News and Press Releases

News and Press Releases

Delano man pleads guilty to
lying to investors in Bixby Energy scam

FOR IMMEDIATE RELEASE
February 28, 2012


MINNEAPOLIS—Yesterday in federal court in St. Paul, a 62-year-old Delano man pleaded
guilty to conspiring to mislead investors in an effort to induce them into committing large sums
of money to Bixby Energy Systems, Inc., a Ramsey-based alternative energy company. Gary
Albert Collyard specifically pleaded guilty to one count of conspiracy to commit securities
fraud and one count of conspiracy to commit bank fraud. Collyard was charged on February 22,
2012, and entered his plea before United States District Court Judge Susan Richard Nelson.

In his plea agreement, Collyard admitted that from January of 2006 through December of
2010, he conspired with Robert Allen Walker, Dennis Luverne Desender, and others to use
manipulative and deceptive practices in an effort to sell company securities. Collyard was a
“finder,” responsible for raising funds for Bixby. He accomplished this by communicating by
telephone, mail, email, and in person, often providing false information to entice new investors
or induce current investors to continue to provide the company with funds. Collyard also
concealed information or misled investors regarding company projects, including a coal
gasification project, which he said was ready for market, when, in fact, it was not. Moreover,
Collyard failed to disclose that Bixby was in dire financial condition, and he admittedly
solicited unqualified investors to invest in the company. In exchange for investment funds,
investors were provided with Bixby securities; and while some investment money was used by
the company, a significant portion was spent on high salaries and commissions for Collyard and
others.

In entering his guilty plea, Collyard also admitted that from April of 2005 through
September of 2011, he conspired with others to defraud multiple banks out of approximately
$1.3 million through his real estate company, the Collyard Group. He admitted making
numerous misrepresentations to those banks in order to receive business loans. Those
misrepresentations included stating that the Collyard Group had a successful real estate
development business with multiple customers; that he had a personal financial wealth of more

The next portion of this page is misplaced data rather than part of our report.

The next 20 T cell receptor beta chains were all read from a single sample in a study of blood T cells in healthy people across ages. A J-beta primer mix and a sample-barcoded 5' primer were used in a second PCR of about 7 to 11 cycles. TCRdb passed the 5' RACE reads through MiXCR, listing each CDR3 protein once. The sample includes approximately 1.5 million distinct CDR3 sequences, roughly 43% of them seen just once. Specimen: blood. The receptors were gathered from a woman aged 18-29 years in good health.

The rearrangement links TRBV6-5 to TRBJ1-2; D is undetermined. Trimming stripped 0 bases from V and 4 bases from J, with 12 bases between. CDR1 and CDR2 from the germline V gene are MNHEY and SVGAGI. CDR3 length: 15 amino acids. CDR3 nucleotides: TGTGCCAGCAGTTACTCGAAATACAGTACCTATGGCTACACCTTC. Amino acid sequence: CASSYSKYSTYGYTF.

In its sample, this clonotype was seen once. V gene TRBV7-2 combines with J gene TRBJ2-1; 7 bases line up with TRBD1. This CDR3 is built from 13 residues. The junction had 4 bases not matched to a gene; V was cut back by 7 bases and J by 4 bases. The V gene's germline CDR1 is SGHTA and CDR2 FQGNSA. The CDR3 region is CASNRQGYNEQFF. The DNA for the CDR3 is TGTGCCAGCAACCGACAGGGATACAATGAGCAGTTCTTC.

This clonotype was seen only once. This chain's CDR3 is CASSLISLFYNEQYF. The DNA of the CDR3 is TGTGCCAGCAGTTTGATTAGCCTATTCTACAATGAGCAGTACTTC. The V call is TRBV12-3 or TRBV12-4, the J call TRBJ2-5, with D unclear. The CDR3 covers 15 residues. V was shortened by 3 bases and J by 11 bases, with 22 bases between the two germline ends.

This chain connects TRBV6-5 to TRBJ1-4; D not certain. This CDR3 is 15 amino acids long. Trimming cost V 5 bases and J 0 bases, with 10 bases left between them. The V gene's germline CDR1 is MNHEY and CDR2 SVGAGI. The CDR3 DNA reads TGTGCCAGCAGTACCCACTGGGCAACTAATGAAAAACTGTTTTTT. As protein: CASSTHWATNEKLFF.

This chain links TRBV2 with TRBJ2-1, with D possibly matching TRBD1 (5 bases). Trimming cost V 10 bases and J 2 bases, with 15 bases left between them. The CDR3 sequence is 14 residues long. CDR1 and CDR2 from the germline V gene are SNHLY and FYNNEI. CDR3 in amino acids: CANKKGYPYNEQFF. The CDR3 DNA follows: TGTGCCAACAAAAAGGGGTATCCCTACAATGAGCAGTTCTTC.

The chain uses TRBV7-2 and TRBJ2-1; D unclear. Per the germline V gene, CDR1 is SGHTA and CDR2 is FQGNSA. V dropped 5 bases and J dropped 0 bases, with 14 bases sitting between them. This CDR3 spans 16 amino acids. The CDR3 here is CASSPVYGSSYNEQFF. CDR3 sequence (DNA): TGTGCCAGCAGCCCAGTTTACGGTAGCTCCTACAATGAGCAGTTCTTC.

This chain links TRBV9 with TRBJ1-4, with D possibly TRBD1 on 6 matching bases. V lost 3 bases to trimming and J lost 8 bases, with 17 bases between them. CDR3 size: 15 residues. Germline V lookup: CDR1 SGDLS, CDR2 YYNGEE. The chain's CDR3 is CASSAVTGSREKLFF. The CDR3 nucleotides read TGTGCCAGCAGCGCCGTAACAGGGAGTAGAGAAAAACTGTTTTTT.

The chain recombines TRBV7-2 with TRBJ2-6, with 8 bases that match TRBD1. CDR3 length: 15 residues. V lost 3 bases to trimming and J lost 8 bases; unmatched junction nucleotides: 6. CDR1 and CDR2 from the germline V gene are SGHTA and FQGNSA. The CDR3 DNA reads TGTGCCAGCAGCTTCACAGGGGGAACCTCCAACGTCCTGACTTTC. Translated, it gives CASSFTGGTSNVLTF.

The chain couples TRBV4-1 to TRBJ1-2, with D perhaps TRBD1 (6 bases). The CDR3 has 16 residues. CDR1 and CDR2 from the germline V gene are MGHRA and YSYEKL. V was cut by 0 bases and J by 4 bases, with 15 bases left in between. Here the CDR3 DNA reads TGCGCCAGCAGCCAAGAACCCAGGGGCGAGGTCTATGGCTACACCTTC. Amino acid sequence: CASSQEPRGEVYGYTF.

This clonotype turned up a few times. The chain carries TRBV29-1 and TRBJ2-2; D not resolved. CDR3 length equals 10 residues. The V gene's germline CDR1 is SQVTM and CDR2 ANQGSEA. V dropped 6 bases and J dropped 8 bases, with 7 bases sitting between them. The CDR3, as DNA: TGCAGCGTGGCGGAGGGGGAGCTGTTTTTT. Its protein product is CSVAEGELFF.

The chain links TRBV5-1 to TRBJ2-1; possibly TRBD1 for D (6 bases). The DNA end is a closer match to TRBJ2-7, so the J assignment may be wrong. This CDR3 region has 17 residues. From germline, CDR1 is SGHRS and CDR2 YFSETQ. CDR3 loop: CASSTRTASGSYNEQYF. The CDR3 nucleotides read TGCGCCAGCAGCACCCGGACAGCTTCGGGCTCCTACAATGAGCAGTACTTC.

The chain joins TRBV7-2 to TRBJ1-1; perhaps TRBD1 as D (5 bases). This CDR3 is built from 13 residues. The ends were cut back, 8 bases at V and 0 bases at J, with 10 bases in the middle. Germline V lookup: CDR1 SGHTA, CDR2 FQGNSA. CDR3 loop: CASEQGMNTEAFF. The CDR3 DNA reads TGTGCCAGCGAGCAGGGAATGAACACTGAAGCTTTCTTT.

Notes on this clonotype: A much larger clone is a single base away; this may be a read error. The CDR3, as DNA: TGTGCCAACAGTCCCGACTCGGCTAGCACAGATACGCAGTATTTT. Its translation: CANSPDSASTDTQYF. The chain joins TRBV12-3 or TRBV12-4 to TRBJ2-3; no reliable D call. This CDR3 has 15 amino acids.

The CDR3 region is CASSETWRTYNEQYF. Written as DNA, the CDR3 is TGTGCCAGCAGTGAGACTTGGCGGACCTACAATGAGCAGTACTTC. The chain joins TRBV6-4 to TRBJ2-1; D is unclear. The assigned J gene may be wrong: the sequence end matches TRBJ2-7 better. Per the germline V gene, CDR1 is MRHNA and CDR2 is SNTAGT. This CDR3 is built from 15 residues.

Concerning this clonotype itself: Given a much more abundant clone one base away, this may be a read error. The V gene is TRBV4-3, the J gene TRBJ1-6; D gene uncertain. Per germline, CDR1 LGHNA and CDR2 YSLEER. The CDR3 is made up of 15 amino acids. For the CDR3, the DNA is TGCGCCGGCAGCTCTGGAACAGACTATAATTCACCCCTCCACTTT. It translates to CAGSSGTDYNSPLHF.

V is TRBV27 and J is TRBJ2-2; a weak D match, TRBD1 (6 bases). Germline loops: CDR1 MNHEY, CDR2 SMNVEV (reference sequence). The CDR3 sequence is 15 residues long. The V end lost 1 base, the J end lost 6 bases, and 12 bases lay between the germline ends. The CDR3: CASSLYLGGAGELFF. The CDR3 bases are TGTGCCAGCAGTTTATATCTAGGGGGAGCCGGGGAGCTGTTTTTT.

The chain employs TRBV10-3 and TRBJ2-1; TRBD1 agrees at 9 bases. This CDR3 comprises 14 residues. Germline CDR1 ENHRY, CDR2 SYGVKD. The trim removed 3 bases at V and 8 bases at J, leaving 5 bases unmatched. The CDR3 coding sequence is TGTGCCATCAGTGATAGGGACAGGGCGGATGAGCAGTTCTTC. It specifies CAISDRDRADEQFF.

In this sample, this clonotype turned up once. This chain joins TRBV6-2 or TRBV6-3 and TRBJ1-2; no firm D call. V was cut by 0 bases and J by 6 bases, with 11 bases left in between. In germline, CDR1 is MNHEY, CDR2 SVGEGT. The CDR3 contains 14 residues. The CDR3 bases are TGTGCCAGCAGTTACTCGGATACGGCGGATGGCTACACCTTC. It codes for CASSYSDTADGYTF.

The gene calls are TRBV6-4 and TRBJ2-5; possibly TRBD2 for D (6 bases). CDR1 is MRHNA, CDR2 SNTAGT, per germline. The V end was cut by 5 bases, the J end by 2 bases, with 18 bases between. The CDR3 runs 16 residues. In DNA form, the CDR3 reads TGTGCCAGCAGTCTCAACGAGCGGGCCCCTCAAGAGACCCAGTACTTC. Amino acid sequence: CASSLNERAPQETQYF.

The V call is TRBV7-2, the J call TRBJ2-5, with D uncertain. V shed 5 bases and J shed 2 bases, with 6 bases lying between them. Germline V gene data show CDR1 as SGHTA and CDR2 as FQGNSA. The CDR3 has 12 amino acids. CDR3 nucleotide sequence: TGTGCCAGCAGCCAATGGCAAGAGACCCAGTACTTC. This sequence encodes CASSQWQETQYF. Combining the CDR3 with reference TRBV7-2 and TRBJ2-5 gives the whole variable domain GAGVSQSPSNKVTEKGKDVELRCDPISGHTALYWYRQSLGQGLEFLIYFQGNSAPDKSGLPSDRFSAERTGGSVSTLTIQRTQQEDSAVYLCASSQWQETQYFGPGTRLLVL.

than $20 million; that he had an active real estate license; and that he would pay back the loans.
Collyard, however, used the business loans to pay personal debt, living expenses, and private
schooling for his children.

In December of 2011, Bixby’s founder Robert Allen Walker, age 69, of Ramsey,
Minnesota, was charged with one count of conspiracy to commit securities fraud. Also in
December of 2011, the company, Bixby Energy Systems, admitted defrauding investors of
between $2.5 and $7 million and took responsibility for the acts of its former officers and
agents. In September of 2011, Dennis Luverne Desender, age 64, a consultant and the former
acting chief financial officer for Bixby Energy, pleaded guilty to securities fraud, admitting he
used manipulative and deceptive practices in an effort to sell company securities.

For his crimes, Collyard faces a potential maximum penalty of five years in prison on each
charge. Judge Nelson will determine his sentence at a future hearing. This case is the result of
an investigation by the U.S. Postal Inspection Service, the Internal Revenue Service-Criminal
Investigation Division, and the Federal Bureau of Investigation. It is being prosecuted by
Assistant U.S. Attorney Christian S. Wilton.

Return to Top

 

 

 

 

 

 

 

 

 

 

 

 

 

 

Return to Top

harvest picture

Read about Tribal Justice

Project Safe Neighborhoods

Our nationwide commitment to reducing gun crime in America.

Picture1.png

Project Exile: Joint effort to reduce gun violence in Minneapolis.

index-img02.jpg

Help us combat the proliferation of sexual exploitation crimes against children.

DOJ_Defending_Childhood_logo_CMYK.jpg

Ways you can help children cope with the impact of exposure to violence.

Stay Connected: Visit us on Facebook or Twitter

Facebook Twitter
USAO Homepage
USAO Briefing Room
Justice 101